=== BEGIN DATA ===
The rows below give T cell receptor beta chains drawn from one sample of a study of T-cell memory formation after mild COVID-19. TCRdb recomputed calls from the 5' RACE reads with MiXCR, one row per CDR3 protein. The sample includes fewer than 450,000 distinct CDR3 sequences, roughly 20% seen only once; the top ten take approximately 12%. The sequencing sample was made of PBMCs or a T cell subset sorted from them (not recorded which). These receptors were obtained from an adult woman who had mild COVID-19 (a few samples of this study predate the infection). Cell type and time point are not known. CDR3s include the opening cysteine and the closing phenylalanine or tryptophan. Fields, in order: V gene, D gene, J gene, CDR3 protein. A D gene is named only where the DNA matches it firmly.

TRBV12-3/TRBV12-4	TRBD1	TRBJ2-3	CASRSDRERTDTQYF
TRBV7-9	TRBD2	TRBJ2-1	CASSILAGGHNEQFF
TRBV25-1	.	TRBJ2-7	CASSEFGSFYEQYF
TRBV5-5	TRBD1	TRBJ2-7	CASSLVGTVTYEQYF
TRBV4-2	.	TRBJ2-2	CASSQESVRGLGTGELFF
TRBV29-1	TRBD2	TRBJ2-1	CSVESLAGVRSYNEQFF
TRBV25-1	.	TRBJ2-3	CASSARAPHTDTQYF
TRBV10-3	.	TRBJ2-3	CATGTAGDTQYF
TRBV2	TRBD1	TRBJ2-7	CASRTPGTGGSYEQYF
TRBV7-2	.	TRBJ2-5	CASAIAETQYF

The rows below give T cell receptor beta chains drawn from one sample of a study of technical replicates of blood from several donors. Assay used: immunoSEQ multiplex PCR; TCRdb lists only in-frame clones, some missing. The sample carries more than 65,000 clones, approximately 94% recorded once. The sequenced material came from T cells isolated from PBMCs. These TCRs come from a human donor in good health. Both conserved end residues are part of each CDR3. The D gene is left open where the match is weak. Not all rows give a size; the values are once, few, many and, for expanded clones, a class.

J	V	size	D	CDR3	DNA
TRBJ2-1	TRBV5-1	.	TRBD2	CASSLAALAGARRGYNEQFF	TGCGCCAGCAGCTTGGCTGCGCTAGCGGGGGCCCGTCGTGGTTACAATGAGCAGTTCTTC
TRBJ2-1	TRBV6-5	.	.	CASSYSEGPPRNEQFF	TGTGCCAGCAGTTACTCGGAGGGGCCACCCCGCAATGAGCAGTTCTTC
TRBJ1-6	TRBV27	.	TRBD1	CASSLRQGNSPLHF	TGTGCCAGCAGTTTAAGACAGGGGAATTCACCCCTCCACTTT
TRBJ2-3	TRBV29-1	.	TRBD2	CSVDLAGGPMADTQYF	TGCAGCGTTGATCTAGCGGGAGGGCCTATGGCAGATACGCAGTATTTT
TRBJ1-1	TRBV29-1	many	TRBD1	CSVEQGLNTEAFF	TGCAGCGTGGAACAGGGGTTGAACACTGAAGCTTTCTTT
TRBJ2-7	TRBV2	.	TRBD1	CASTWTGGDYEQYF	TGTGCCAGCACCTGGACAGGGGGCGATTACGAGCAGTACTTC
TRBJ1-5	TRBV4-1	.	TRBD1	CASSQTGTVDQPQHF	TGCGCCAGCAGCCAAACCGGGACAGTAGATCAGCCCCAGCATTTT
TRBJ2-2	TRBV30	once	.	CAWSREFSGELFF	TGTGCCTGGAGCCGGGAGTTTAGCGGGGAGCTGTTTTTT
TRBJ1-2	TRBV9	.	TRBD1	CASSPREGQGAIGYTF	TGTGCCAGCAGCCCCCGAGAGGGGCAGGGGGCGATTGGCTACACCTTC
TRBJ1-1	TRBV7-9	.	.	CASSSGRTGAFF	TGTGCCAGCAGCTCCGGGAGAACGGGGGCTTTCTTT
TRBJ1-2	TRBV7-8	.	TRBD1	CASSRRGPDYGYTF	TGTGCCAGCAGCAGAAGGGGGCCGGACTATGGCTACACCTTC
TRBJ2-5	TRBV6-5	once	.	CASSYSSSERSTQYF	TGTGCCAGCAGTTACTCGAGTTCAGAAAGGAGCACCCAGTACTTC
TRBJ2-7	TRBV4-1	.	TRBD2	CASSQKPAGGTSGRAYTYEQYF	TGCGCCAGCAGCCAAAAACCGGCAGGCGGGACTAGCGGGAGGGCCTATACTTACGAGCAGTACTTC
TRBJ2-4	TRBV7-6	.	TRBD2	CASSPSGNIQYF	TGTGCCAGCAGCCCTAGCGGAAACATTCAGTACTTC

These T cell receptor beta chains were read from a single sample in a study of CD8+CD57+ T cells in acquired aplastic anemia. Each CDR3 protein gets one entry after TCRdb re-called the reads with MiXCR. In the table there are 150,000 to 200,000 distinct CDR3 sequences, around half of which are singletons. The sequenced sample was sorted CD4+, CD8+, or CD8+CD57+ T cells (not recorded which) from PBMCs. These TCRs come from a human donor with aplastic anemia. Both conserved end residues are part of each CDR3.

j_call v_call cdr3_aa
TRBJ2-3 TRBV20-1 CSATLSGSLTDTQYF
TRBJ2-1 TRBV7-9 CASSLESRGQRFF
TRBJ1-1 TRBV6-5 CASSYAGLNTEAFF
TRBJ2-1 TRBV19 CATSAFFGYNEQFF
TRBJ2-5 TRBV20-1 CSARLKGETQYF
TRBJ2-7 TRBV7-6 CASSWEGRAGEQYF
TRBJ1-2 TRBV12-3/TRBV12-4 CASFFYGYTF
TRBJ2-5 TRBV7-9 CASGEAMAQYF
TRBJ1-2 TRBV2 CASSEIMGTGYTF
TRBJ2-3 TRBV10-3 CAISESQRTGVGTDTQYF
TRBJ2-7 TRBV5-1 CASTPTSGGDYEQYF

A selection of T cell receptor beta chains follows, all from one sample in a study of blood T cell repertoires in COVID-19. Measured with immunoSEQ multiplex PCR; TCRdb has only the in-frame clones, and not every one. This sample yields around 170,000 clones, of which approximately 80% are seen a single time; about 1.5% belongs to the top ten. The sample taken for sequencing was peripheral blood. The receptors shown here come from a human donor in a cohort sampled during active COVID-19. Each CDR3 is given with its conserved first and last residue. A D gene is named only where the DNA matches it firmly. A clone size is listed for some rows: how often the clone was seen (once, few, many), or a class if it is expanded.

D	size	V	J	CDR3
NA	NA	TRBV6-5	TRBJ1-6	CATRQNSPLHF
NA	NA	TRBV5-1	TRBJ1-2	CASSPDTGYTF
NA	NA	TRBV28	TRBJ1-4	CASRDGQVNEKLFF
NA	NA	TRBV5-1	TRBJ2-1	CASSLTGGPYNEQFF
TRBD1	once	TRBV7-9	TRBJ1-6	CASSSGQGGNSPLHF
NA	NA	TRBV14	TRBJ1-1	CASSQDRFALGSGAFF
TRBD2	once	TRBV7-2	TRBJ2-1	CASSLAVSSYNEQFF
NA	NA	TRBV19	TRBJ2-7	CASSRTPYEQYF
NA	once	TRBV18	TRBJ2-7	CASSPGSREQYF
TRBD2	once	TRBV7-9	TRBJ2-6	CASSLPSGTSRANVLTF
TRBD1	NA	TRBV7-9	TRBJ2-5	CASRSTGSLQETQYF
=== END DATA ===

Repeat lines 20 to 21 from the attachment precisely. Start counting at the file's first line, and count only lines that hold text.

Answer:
TRBJ1-5	TRBV4-1	.	TRBD1	CASSQTGTVDQPQHF	TGCGCCAGCAGCCAAACCGGGACAGTAGATCAGCCCCAGCATTTT
TRBJ2-2	TRBV30	once	.	CAWSREFSGELFF	TGTGCCTGGAGCCGGGAGTTTAGCGGGGAGCTGTTTTTT